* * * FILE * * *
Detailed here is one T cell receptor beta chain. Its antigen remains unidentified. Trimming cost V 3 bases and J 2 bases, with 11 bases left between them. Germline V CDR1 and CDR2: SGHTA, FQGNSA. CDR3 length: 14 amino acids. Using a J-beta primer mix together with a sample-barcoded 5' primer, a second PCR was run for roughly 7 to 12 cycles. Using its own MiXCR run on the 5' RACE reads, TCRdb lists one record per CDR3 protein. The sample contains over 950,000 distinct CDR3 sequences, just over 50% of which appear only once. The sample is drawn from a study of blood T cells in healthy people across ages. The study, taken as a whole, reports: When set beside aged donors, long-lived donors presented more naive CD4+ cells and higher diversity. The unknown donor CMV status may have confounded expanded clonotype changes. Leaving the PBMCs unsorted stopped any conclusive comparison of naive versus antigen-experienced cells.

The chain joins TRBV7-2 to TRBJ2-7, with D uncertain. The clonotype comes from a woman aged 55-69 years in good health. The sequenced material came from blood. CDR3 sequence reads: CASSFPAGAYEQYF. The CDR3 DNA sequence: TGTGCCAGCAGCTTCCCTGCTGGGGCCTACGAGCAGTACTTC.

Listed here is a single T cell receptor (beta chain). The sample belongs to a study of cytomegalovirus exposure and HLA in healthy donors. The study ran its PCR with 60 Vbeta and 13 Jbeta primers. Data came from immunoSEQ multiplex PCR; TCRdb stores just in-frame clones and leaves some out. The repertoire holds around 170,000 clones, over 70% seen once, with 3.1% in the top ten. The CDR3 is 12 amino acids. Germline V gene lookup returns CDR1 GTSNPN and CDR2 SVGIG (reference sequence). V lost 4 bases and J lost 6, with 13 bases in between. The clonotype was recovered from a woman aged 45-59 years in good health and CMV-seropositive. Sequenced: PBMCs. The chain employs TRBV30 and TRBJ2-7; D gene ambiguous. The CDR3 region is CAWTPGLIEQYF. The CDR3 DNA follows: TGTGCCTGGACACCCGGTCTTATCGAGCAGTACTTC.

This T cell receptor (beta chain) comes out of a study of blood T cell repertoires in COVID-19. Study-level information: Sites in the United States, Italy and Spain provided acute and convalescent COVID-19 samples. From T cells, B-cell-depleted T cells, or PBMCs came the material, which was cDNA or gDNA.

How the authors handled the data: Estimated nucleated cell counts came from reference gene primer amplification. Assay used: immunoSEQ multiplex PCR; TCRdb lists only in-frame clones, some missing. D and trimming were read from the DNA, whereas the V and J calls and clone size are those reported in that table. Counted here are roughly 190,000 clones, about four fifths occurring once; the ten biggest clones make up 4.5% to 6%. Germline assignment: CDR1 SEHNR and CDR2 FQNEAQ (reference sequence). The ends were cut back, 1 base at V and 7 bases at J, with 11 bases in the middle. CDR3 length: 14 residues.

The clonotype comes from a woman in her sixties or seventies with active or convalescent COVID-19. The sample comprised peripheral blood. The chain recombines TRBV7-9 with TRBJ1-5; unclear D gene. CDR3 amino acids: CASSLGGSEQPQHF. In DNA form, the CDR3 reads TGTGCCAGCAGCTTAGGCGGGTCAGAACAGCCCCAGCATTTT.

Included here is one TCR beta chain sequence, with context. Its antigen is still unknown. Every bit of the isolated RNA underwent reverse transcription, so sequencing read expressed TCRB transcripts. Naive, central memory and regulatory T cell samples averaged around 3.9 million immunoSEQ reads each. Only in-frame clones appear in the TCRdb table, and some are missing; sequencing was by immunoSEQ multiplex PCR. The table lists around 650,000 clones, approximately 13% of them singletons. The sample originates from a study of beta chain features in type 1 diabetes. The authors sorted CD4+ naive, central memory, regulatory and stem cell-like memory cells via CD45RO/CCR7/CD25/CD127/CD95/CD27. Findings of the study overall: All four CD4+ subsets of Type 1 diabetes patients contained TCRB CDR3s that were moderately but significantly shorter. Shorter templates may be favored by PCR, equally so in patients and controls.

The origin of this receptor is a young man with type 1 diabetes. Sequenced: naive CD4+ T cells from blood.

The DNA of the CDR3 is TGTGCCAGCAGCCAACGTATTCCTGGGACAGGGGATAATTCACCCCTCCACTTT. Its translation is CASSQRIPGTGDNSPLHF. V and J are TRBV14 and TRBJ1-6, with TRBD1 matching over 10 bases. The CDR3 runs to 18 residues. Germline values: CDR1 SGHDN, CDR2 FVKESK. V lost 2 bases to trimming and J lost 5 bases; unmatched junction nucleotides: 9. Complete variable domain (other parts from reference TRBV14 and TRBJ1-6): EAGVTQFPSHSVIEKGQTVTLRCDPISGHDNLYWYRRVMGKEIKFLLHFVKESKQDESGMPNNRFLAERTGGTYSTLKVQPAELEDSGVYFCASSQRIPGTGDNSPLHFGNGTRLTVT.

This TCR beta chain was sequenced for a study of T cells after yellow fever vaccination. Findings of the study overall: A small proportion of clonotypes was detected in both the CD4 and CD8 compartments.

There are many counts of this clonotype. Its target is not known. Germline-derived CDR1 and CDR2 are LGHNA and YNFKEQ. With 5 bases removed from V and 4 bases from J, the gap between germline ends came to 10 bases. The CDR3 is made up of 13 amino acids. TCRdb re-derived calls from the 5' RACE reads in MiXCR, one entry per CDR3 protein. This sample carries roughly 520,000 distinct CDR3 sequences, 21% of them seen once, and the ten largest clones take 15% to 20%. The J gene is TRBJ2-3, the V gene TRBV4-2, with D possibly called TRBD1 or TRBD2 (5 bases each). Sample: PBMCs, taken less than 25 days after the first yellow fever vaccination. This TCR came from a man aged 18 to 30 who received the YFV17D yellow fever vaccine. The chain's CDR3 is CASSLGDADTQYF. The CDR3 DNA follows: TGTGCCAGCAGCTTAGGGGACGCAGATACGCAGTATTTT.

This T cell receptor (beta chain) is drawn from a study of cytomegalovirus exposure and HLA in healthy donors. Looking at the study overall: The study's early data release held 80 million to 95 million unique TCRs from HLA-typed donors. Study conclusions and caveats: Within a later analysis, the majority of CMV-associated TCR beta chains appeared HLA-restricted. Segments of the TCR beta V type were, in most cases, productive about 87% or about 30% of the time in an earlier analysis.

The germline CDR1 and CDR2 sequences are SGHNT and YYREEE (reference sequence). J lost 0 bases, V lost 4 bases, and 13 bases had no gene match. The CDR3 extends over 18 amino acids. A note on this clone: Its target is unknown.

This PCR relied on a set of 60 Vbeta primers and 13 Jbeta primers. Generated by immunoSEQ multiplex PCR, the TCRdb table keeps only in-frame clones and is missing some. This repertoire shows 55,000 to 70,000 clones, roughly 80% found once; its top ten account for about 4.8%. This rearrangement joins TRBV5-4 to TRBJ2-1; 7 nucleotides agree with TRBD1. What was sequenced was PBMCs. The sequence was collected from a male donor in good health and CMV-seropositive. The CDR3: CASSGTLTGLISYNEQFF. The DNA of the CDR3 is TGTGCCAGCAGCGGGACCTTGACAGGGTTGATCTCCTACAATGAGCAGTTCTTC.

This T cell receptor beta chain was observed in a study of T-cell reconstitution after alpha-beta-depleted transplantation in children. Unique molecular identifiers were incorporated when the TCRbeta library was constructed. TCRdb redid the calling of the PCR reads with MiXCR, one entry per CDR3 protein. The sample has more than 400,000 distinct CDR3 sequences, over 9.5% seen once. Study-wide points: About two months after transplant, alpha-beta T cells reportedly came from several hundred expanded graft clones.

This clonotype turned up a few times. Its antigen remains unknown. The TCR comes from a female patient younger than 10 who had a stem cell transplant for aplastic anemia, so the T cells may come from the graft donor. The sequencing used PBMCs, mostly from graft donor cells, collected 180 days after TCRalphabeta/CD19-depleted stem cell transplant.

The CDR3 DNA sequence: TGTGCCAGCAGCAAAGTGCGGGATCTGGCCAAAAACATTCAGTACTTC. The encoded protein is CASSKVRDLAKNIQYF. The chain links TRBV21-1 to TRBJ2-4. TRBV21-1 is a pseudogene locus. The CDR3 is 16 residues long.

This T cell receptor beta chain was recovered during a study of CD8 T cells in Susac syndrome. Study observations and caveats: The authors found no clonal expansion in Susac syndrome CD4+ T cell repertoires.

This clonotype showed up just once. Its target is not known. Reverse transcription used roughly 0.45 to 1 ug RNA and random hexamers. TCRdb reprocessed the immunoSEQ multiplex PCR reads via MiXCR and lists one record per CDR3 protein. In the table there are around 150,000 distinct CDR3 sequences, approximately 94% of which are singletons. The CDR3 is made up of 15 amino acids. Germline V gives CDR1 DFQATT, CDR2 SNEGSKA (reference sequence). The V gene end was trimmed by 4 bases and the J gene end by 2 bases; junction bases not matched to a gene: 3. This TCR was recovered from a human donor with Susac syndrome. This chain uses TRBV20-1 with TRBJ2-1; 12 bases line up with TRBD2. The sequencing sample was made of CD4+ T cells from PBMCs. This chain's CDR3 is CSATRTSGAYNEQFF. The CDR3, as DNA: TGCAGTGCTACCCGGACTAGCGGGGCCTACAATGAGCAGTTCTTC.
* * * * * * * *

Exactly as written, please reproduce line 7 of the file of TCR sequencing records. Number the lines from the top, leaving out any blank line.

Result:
Included here is one TCR beta chain sequence, with context. Its antigen is still unknown. Every bit of the isolated RNA underwent reverse transcription, so sequencing read expressed TCRB transcripts. Naive, central memory and regulatory T cell samples averaged around 3.9 million immunoSEQ reads each. Only in-frame clones appear in the TCRdb table, and some are missing; sequencing was by immunoSEQ multiplex PCR. The table lists around 650,000 clones, approximately 13% of them singletons. The sample originates from a study of beta chain features in type 1 diabetes. The authors sorted CD4+ naive, central memory, regulatory and stem cell-like memory cells via CD45RO/CCR7/CD25/CD127/CD95/CD27. Findings of the study overall: All four CD4+ subsets of Type 1 diabetes patients contained TCRB CDR3s that were moderately but significantly shorter. Shorter templates may be favored by PCR, equally so in patients and controls.